With the accelerating incidences of heart disease and complications today, innovation and methods for rapid diagnosis and dependable monitoring of the condition of patients’ hearts is in demand. Fortunately, the persevering research in artificial intelligence and the heart is transforming heart care as we know it.
For Heart Month this February, we asked Declan O’Regan, Head of our Computational Cardiac Imaging group to tell us more about his work and how impactful it has been, and will continue to be, for the future of diagnosis and prognosis of heart disease.
What is your research all about?
We’re mainly focused on cardiac imaging, with aims to improve the tools that radiologists have for making rapid and accurate diagnosis of inherited heart disease, in particular. We are exploring automated ways of using computer-vision technology for understanding the motion and structure of patients’ hearts using algorithms to make predictions about individual patient outcomes; about how their health will change over time. Also, to understand the genetic and other biological mechanisms that underlie heart disease- and this technology will really help accelerate that.
What are your thoughts on the public’s view and relationship with AI and machine learning in this area of research and health care? Are there concerns that patients have had with personal data collection?
We did an engagement exercise with patients with cardiomyopathy, to see what their predominant needs were and how they felt about using machines in health care. There was a lot of positive feedback from the patients, and some issues they highlighted as a priority were improving diagnosis particularly for rare diseases, accurate risk stratification- as it is important for better guiding what treatment they receive, and better engagement and participation in their health care. These are all things that machine learning can help deliver and improve. The British Heart Foundation (BHF) also did a survey where 85% were supportive of using AI in diagnostics, so there’s definitely broad support behind it. There is a necessity of having robust systems in place to reassure patients that the data is being used responsibly.
What made you decide to pursue this area of research?
My background is in clinical radiology, so I also spend time working in the NHS reporting cardiac imaging for clinical reasons. I think one of the real motivators was that there is an enormous amount of detailed information that comes from the heart, particularly using MRI, and we get beautiful, detailed 3D pictures of the heart, but it’s difficult to process and we only take relatively simple measurements. There is so much more information about the structure, geometry, shape and complex patterns of motion in the heart in the images, so this is where computer techniques for image analysis come into play and allow us to create a mathematical model of the heart. We can then use this to learn information from hundreds of thousands of patients and build up a detailed model to help us understand the heart and mechanisms underlying heart disease.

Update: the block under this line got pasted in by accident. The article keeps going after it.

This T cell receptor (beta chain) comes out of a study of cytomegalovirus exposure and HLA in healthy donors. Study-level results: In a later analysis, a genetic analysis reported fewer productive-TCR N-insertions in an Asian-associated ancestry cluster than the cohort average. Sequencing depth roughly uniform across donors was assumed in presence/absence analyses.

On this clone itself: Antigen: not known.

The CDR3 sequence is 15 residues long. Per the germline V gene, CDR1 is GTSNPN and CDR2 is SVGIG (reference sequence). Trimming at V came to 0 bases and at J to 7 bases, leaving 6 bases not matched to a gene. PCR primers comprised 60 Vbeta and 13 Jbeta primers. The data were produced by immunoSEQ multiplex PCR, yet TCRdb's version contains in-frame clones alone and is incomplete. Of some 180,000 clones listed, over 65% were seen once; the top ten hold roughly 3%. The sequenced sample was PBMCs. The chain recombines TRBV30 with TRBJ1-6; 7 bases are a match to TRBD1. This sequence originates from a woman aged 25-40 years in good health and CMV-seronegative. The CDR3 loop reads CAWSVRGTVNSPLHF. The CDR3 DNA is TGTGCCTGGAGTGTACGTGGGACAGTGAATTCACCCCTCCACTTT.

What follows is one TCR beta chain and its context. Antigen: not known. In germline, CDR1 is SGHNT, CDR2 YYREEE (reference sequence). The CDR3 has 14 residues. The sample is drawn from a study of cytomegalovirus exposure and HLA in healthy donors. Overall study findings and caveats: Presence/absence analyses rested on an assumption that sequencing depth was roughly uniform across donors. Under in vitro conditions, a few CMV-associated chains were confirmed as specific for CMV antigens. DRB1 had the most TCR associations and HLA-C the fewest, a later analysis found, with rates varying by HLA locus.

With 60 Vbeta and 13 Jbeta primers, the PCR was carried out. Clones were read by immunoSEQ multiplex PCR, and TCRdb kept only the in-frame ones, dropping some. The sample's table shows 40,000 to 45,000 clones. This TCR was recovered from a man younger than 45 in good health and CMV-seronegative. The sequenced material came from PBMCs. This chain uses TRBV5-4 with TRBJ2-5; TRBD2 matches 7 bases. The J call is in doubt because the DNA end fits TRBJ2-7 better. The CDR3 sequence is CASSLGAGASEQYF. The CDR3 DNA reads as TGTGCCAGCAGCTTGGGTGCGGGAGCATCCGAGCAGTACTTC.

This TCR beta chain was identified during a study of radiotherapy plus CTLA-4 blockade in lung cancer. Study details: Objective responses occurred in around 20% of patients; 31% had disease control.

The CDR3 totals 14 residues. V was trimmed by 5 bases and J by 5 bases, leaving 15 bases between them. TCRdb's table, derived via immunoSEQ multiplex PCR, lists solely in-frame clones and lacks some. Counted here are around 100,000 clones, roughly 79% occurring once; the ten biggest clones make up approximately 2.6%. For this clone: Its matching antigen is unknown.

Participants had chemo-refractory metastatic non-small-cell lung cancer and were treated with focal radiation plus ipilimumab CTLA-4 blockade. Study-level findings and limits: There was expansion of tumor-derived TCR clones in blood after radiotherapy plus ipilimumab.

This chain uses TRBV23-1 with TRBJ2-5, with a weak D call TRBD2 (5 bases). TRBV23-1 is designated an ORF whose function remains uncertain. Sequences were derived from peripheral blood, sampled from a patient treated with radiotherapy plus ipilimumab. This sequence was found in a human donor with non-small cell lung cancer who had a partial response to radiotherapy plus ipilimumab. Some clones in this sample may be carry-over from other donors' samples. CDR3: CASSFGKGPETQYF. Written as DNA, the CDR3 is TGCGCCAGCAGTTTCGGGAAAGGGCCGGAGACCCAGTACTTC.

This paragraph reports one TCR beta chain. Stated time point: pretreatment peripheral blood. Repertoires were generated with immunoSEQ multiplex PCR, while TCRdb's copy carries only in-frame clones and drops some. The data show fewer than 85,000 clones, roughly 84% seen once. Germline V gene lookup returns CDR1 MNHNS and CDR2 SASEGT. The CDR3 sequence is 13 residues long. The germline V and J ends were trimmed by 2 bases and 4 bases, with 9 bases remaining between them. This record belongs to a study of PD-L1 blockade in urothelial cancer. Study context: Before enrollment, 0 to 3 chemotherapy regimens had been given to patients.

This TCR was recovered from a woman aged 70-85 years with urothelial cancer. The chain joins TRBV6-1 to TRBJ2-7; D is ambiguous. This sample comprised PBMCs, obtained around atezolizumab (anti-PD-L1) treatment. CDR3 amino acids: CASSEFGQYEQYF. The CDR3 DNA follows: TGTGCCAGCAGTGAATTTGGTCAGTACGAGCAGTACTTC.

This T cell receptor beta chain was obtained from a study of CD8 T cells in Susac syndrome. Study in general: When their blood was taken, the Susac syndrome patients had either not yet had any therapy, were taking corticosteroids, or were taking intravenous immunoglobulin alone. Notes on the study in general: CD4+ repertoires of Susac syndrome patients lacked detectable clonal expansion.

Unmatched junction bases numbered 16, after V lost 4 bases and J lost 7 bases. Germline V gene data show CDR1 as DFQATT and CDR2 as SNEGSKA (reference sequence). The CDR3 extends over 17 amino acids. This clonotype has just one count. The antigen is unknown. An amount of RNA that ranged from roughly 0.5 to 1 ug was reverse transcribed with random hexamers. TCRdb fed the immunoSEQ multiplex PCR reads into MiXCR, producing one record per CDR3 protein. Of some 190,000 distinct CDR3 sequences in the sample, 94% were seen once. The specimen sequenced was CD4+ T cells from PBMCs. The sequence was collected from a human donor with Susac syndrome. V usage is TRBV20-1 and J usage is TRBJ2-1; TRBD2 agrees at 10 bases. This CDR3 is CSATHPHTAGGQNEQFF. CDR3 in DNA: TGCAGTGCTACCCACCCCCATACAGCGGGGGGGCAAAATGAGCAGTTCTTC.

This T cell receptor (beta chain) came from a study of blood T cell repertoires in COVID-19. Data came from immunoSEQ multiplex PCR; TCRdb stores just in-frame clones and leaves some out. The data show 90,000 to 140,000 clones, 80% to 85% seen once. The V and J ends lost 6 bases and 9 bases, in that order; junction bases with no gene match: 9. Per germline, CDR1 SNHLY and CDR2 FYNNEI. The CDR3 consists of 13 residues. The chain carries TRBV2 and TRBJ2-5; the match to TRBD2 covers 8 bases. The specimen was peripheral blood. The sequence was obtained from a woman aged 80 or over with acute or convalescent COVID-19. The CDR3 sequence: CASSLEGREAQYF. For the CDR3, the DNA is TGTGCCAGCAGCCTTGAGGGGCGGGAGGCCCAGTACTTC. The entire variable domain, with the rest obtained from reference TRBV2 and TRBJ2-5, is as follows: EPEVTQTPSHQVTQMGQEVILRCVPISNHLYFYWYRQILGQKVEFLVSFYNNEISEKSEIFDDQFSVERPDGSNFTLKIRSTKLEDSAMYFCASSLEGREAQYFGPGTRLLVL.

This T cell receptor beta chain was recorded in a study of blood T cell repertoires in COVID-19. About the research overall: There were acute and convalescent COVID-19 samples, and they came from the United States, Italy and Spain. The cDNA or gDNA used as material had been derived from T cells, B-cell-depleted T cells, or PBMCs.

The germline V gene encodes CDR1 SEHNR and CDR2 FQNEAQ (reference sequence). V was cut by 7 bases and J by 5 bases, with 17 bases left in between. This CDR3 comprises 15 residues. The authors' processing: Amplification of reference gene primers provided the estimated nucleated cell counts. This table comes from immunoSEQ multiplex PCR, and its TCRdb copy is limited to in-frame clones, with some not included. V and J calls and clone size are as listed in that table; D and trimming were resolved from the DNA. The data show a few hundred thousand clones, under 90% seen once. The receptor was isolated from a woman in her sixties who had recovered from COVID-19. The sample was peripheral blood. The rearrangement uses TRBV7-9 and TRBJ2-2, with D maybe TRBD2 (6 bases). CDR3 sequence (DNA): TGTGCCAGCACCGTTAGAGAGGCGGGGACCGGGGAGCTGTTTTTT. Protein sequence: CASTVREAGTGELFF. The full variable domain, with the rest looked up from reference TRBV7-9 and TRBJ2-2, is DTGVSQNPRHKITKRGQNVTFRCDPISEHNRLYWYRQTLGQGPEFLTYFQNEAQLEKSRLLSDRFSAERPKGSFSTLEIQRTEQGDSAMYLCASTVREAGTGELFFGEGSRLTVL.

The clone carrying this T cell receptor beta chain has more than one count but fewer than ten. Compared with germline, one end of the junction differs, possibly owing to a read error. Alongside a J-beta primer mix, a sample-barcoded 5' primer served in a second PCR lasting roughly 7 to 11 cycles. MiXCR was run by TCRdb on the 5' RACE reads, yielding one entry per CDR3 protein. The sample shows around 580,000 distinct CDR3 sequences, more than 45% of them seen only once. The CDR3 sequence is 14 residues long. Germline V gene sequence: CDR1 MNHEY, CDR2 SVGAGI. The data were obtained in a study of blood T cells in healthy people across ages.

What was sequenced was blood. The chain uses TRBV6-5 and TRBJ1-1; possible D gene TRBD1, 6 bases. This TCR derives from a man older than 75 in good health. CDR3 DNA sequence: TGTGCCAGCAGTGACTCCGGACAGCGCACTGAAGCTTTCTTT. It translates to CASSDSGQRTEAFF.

What are some of the challenges that exist in your work?
One of the major challenges for us is getting access to data at scale. There are sensitivities around collecting health care data and these sorts of algorithms require very large numbers of patients in order to train the algorithms properly. It’s essential that it is done responsibly and that all the data is fully anonymised, so a real priority for us is to ensure a secure environment where we can train the algorithms on very large health care datasets. We require data from across different hospitals and different countries to scale up analysis and make sure our algorithms work equally well in different centres. Data is also often acquired in various ways- different hospitals and on different scanners- which all add to the challenges of data collection. At the other end, the main challenge is that unless these algorithms are commercialised in some way, then they won’t benefit patients. So, another key priority for us is developing relationships with industry towards the potential use in clinical environments which will ultimately benefit patients.
What has been some highlights of your work so far?
We had some work published in Nature Machine Intelligence last year which was really satisfying because it was the first time that anyone had used a machine learning algorithm to predict patient survival just from the motion of the heart. We demonstrated that it worked really well for heart disease, and in many ways, this type of technique could be used in any circumstance where motion data from an organ or organ system is taken and a prediction can be made.
With the potential of this technique to pull data from scanners, automatically track the motion of the heart and give patient-specific predictions about their risk- all automated with no intervention at any stage- was probably the bit of work that our group was proudest of and one that we hope to take forward to more industrial collaborations.
What are the next steps for you and your team?
We have a 5-year BHF programme grant starting later this year that will be supporting a team of clinicians and post-doctoral scientists using machine learning to better understand cardiomyopathy in particular and the genetic basis of the condition. Our group is also looking at complex motion traits within the heart that are difficult to characterise, the heart’s complex muscular structure and how it is adapted to achieve optimum function and how complex structural features can affect the risk of developing heart failure in the future.
Written by Emily Jin